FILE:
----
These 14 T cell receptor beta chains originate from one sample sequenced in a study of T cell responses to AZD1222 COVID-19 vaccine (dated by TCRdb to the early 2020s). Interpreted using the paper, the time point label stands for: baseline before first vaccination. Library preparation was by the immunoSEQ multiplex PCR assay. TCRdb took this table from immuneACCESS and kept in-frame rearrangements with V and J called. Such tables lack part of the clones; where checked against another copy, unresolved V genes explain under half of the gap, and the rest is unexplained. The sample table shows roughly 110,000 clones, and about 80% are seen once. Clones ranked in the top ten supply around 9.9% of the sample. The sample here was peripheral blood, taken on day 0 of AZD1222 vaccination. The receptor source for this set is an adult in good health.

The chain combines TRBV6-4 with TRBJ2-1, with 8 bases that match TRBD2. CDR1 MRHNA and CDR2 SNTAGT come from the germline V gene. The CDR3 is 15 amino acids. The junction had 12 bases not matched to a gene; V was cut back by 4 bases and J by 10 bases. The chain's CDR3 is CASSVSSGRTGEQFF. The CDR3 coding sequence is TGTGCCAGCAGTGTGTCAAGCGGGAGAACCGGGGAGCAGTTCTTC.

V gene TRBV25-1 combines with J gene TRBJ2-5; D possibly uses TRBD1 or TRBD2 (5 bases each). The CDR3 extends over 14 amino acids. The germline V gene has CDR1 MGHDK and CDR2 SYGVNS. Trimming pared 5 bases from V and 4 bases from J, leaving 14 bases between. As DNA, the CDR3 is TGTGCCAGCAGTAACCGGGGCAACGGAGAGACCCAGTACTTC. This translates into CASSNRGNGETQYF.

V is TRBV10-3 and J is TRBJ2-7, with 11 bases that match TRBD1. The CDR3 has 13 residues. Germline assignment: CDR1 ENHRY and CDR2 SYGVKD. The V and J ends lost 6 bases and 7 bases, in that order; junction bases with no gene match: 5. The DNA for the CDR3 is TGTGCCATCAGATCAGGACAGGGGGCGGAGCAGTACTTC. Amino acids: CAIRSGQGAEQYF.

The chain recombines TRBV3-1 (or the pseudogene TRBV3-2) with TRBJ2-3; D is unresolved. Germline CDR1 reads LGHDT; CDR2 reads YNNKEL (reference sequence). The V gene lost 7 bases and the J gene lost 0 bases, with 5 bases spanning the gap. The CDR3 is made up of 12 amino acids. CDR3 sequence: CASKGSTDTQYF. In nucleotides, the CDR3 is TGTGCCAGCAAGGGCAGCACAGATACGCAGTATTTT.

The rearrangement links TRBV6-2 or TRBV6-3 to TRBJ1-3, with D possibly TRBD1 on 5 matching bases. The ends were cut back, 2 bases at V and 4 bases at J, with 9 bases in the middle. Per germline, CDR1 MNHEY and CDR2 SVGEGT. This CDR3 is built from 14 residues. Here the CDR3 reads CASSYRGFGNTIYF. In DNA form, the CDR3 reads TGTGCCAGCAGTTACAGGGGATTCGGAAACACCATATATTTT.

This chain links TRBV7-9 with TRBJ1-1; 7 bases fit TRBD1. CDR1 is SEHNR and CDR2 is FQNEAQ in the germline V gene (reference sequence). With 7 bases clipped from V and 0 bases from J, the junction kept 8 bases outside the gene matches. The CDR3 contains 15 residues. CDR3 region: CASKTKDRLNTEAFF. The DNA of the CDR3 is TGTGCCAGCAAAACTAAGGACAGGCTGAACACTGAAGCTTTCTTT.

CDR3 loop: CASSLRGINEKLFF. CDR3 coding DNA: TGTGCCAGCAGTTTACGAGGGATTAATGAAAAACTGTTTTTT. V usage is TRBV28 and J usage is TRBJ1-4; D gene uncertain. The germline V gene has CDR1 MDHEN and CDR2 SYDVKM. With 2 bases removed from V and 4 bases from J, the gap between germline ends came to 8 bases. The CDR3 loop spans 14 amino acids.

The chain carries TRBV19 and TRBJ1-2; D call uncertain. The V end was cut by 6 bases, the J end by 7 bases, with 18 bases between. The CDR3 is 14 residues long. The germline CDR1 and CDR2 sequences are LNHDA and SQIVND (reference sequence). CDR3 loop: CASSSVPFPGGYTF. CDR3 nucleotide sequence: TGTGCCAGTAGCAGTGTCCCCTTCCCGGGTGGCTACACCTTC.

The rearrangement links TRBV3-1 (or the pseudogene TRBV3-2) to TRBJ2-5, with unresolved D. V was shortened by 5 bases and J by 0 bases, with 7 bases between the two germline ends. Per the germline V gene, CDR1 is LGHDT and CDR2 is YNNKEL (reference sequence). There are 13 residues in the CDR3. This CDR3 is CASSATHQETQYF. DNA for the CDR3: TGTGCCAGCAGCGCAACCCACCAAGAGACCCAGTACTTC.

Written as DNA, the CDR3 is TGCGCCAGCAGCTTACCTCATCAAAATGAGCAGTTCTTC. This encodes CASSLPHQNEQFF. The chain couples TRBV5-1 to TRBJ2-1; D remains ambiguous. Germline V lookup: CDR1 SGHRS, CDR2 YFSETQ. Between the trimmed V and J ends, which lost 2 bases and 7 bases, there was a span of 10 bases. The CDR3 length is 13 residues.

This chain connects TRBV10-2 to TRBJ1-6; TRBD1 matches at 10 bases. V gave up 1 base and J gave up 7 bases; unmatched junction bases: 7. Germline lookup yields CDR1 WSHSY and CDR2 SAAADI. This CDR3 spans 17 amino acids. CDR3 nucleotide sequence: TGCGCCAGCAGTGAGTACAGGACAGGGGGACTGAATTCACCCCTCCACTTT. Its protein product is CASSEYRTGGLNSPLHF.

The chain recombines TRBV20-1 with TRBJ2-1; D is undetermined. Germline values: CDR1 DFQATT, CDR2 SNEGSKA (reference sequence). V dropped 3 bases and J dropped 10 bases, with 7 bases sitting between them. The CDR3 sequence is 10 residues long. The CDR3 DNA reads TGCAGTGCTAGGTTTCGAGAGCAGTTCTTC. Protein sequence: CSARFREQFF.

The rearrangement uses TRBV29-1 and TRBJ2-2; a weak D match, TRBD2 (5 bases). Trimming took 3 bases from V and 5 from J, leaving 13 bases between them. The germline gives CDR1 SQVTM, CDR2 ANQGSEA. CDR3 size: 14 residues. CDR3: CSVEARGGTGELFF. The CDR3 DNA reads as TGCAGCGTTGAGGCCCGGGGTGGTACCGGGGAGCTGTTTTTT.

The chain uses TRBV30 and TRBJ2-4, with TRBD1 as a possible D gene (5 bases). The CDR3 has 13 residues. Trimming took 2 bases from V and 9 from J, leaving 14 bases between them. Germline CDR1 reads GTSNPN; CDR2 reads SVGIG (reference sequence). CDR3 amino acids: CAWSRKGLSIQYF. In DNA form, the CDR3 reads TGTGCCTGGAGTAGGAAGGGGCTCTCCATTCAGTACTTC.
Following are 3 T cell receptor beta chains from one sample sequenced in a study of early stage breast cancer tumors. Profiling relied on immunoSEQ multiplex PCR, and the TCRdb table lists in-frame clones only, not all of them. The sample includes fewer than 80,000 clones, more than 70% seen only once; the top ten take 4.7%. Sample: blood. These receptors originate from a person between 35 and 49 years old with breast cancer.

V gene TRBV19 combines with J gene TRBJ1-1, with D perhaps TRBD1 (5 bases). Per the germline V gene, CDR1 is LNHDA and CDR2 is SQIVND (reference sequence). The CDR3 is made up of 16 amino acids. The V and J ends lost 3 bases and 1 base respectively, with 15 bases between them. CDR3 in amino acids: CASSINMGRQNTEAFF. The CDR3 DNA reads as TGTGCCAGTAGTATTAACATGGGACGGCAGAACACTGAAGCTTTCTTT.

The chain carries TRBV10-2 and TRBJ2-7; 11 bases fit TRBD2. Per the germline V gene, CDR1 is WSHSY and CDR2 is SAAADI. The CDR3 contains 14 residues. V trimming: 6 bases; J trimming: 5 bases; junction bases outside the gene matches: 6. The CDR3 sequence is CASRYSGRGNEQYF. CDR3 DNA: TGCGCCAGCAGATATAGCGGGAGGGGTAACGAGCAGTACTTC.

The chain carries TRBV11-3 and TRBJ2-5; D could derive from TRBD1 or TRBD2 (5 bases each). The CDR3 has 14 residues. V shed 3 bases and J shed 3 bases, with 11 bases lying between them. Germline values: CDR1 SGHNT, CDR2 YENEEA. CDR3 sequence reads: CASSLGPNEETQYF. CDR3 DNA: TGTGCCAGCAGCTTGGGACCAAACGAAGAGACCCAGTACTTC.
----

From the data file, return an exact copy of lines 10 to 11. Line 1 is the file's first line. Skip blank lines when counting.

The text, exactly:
The rearrangement links TRBV3-1 (or the pseudogene TRBV3-2) to TRBJ2-5, with unresolved D. V was shortened by 5 bases and J by 0 bases, with 7 bases between the two germline ends. Per the germline V gene, CDR1 is LGHDT and CDR2 is YNNKEL (reference sequence). There are 13 residues in the CDR3. This CDR3 is CASSATHQETQYF. DNA for the CDR3: TGTGCCAGCAGCGCAACCCACCAAGAGACCCAGTACTTC.

Written as DNA, the CDR3 is TGCGCCAGCAGCTTACCTCATCAAAATGAGCAGTTCTTC. This encodes CASSLPHQNEQFF. The chain couples TRBV5-1 to TRBJ2-1; D remains ambiguous. Germline V lookup: CDR1 SGHRS, CDR2 YFSETQ. Between the trimmed V and J ends, which lost 2 bases and 7 bases, there was a span of 10 bases. The CDR3 length is 13 residues.